On the first day at (Interactive Telecommunications Program) ITP New York University (NYU), I got to observe three amazing teachers with different teaching styles. I sat in on Tom Igoe’s Intro to Physical Communication, Daniel Shiffman’s Intro to Computational Media and Benjamin Light’s Intro to Fabrication.
I sat on Tom’s 9 am and he started with a quick activity in which the students had to introduce themselves, where they were from and what manual skill they had. The class size at ITP is relatively small compared to 48 at Pulchowk Campus, where I did my undergraduate engineering from. I was amazed by the diversity of the students. They were from different backgrounds like graphics design, industrial design, marketing, journalism, electrical engineering, computer engineering and language. I was wondering how ITP addresses the varying levels, skills and interests of this diverse group of students.
And the manual skills were also diverse: swimming, rock climbing, balance, calligraphy, water color painting, running, playing sports, setting up stages for dogs and taking pictures of the dogs, photography and making things. Mine was ‘breaking things apart’.
Tom showed an Arduino to the class. They had this simple yet ingenious setup to show what the teacher was doing, like a chef would in a cooking show. It was basically a webcam on a stand that displays the output on the projector screen. It was one of those moments when you’re like ‘Why haven’t we been doing that, that’s so simple?’.
So the students were told to document their work constantly and write about it on their blogs and all the resources were online. Then the class went on a tour of the Shop, there were hand tools, laser cutters, drill presses and power tools but the one I liked was the Junk Shop, trash for someone could be inspiration for someone else.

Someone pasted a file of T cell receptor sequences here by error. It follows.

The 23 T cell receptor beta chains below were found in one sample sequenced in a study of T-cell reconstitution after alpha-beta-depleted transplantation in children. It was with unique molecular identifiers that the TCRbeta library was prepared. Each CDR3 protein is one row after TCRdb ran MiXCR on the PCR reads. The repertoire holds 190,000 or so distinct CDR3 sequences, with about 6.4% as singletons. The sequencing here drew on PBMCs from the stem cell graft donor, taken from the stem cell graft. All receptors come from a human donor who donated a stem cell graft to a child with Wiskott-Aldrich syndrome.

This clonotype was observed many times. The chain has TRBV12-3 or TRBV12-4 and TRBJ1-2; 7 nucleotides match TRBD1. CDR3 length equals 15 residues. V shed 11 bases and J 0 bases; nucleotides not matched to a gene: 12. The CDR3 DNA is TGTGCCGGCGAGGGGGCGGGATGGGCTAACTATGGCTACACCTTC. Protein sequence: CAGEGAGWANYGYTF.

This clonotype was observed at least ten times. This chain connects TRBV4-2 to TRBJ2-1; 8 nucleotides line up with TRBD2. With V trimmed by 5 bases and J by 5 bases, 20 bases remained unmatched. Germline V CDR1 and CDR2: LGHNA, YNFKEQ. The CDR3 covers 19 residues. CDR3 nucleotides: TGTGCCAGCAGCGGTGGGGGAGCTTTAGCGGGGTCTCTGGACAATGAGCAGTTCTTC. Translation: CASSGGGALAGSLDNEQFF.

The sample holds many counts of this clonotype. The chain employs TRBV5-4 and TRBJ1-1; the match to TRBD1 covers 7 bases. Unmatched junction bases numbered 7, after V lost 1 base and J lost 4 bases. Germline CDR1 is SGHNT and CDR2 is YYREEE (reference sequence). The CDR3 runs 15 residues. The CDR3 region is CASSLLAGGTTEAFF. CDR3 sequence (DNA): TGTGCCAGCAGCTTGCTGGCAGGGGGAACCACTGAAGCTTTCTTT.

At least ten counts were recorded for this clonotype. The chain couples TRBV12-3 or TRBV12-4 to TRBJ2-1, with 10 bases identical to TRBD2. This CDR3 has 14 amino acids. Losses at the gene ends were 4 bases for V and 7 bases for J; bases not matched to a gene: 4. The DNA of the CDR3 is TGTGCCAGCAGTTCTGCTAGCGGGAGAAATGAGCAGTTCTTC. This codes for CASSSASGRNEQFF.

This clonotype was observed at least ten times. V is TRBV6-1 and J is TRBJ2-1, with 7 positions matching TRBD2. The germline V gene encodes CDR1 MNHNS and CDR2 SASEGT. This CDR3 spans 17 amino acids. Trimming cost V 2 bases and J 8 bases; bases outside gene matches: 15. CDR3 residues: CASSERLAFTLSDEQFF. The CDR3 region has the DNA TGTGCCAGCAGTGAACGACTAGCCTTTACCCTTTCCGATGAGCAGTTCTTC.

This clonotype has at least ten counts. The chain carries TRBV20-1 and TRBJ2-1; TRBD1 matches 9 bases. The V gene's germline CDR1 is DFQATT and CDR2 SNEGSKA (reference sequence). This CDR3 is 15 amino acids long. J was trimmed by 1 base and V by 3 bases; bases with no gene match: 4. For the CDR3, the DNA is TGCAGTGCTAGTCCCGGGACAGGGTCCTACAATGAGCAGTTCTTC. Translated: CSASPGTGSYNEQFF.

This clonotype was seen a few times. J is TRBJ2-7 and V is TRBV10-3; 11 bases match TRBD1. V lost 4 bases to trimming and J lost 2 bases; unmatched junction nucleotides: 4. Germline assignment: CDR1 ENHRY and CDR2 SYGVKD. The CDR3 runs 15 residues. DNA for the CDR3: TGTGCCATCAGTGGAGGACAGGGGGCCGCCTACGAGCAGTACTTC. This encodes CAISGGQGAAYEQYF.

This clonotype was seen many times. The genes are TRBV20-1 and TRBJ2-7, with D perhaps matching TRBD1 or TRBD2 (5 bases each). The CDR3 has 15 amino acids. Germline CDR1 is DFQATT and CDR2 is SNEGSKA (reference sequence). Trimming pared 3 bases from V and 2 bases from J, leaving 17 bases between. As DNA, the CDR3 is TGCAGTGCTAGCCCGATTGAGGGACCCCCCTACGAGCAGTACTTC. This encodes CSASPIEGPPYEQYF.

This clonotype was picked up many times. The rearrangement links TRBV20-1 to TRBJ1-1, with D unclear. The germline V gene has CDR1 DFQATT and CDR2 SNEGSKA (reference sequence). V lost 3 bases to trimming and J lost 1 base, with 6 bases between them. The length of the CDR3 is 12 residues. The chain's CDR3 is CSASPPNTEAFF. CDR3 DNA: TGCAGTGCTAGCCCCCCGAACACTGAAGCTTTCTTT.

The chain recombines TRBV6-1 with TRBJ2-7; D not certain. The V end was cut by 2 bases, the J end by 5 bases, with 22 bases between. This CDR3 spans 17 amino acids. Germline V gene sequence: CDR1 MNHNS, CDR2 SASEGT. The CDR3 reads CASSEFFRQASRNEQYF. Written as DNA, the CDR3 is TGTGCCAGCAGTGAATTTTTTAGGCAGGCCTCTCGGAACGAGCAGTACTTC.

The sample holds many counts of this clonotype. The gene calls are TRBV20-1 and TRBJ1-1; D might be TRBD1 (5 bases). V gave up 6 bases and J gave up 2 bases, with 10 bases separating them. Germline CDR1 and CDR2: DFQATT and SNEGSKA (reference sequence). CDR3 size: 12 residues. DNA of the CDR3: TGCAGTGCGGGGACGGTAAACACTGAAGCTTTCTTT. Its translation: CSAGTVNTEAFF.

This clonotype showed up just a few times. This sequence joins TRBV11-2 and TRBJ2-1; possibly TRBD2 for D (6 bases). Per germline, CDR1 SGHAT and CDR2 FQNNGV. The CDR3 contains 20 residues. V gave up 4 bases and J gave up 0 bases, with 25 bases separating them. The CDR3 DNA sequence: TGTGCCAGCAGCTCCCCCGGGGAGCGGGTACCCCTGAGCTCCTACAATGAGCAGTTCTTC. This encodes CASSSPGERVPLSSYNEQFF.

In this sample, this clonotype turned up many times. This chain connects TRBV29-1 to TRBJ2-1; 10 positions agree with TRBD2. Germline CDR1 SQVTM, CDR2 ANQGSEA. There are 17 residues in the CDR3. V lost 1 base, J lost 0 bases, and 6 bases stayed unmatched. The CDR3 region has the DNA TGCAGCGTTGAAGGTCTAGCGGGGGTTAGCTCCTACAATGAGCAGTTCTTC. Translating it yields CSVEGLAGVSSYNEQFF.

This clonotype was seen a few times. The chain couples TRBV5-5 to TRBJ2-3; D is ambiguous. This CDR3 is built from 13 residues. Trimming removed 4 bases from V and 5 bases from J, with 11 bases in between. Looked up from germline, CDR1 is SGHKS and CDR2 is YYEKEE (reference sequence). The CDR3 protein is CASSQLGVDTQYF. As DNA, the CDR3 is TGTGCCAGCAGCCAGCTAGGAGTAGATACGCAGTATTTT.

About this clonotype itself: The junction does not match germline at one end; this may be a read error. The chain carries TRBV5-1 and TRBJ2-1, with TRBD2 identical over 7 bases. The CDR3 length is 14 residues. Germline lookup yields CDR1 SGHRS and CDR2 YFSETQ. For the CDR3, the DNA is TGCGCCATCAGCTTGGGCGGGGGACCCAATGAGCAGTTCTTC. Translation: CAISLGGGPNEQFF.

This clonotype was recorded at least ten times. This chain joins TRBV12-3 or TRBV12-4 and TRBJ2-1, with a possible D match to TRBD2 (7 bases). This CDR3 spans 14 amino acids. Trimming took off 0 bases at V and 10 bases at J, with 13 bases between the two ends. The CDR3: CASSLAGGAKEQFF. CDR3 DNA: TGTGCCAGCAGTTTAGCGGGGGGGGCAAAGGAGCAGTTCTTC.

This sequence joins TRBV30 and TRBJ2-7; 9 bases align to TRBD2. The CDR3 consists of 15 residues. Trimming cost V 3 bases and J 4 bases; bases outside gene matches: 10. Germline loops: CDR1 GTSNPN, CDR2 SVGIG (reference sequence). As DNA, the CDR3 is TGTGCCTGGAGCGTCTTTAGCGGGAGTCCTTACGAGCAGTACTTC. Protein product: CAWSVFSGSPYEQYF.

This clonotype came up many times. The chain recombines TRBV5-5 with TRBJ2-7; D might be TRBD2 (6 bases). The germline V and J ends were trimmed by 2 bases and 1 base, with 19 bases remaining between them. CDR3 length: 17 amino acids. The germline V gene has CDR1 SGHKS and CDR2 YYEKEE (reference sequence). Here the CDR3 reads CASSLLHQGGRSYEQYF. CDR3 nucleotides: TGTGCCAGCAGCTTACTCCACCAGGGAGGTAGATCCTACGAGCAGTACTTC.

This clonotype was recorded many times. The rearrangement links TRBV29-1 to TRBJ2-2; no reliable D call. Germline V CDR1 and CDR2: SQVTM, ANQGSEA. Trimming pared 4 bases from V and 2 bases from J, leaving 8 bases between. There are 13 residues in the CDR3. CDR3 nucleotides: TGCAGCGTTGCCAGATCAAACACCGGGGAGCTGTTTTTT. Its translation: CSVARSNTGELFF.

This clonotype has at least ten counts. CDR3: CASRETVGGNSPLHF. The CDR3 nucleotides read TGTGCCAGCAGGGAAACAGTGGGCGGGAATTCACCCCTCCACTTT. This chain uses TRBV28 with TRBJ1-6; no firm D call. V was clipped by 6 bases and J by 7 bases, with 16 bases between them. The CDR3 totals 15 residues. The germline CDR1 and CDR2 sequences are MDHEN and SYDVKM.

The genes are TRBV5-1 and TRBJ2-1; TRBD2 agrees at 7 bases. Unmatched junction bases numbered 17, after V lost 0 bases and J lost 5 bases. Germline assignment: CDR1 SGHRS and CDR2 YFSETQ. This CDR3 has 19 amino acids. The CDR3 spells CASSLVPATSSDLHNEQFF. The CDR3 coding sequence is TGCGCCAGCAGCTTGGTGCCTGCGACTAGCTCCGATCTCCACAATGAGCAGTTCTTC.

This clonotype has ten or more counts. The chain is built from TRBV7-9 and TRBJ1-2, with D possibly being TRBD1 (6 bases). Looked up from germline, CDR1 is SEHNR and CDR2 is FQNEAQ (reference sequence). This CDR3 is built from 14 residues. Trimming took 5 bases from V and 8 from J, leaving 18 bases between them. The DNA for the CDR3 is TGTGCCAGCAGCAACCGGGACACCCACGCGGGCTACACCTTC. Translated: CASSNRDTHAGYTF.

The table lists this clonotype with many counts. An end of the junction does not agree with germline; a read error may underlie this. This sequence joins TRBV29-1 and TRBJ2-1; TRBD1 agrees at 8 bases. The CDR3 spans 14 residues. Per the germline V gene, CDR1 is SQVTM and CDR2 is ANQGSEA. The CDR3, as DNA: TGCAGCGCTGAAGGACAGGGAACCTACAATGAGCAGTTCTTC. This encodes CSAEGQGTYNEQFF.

Tom introduced some concepts as the class went on and it’s always fun to hear different ways different teachers explain the same concepts. Here are some that I liked:
- Discrete: Is the cat ON the mat or is the cat OFF the mat?
- Continuous: How fat is the cat on the mat?
- Parallel: Playing a chord on a piano
- Serial: Playing a melody on a piano
There were also some interesting concepts that I had not thought about like inputs being tangible and intangible and responses being implicit (usually intangible, take an action to get an unexpected response) and explicit (usually tangible, take action to get the expected consequence) and was wondering how we could integrate the intangible element in our Creative Computing classes for middle school kids.
Then came the prompt, the students were divided into groups of 3 and were asked to build a fantasy device. The 5 teams had different approaches and almost all the teams spent a lot of time on discussion followed by brainstorming. Only two teams made physical products.
I’d personally have liked the prompt to be a bit more engaging with a fun story tied to it or perhaps a thought activity before introducing the prompt directly but as Tom told me later, he likes to do things differently each time.
Here are the ideas the teams came up with:
- Smell detector: worn around a neck that tells you if the person next to you would be a match for kissing
- Necklace and ring: takes videos and photos that can be controlled by using hand gestures
- Thought projections: displays what’s in your mind
- IKEA FedEx: helps you move (teleport) stuff to your apartment directly
- Plastic bag: teleports whatever is in the bag to another location
The students presented their ideas in front of the class and the rest of the students asked questions about the fantasy devices. It was fun and engaging for everyone.
Then I sat in on Dan’s Intro to Computational Media where he talked about p5.js and did a really fun programming activity similar to what we do with our kids at Karkhana when we introduce the concept of programming. Similar to Tom’s class, Dan’s class was also diverse with students coming from different backgrounds and with varying skill levels.
Then till 9 pm, I was at Ben’s Intro to Fabrication class where he put a lot of emphasis on safety when using the tools at the shop. It was fun look at all the tools ITP has and am looking forward to using them during my stay here.
So a fun 12 hours from 9 am to 9 pm at ITP. 🙂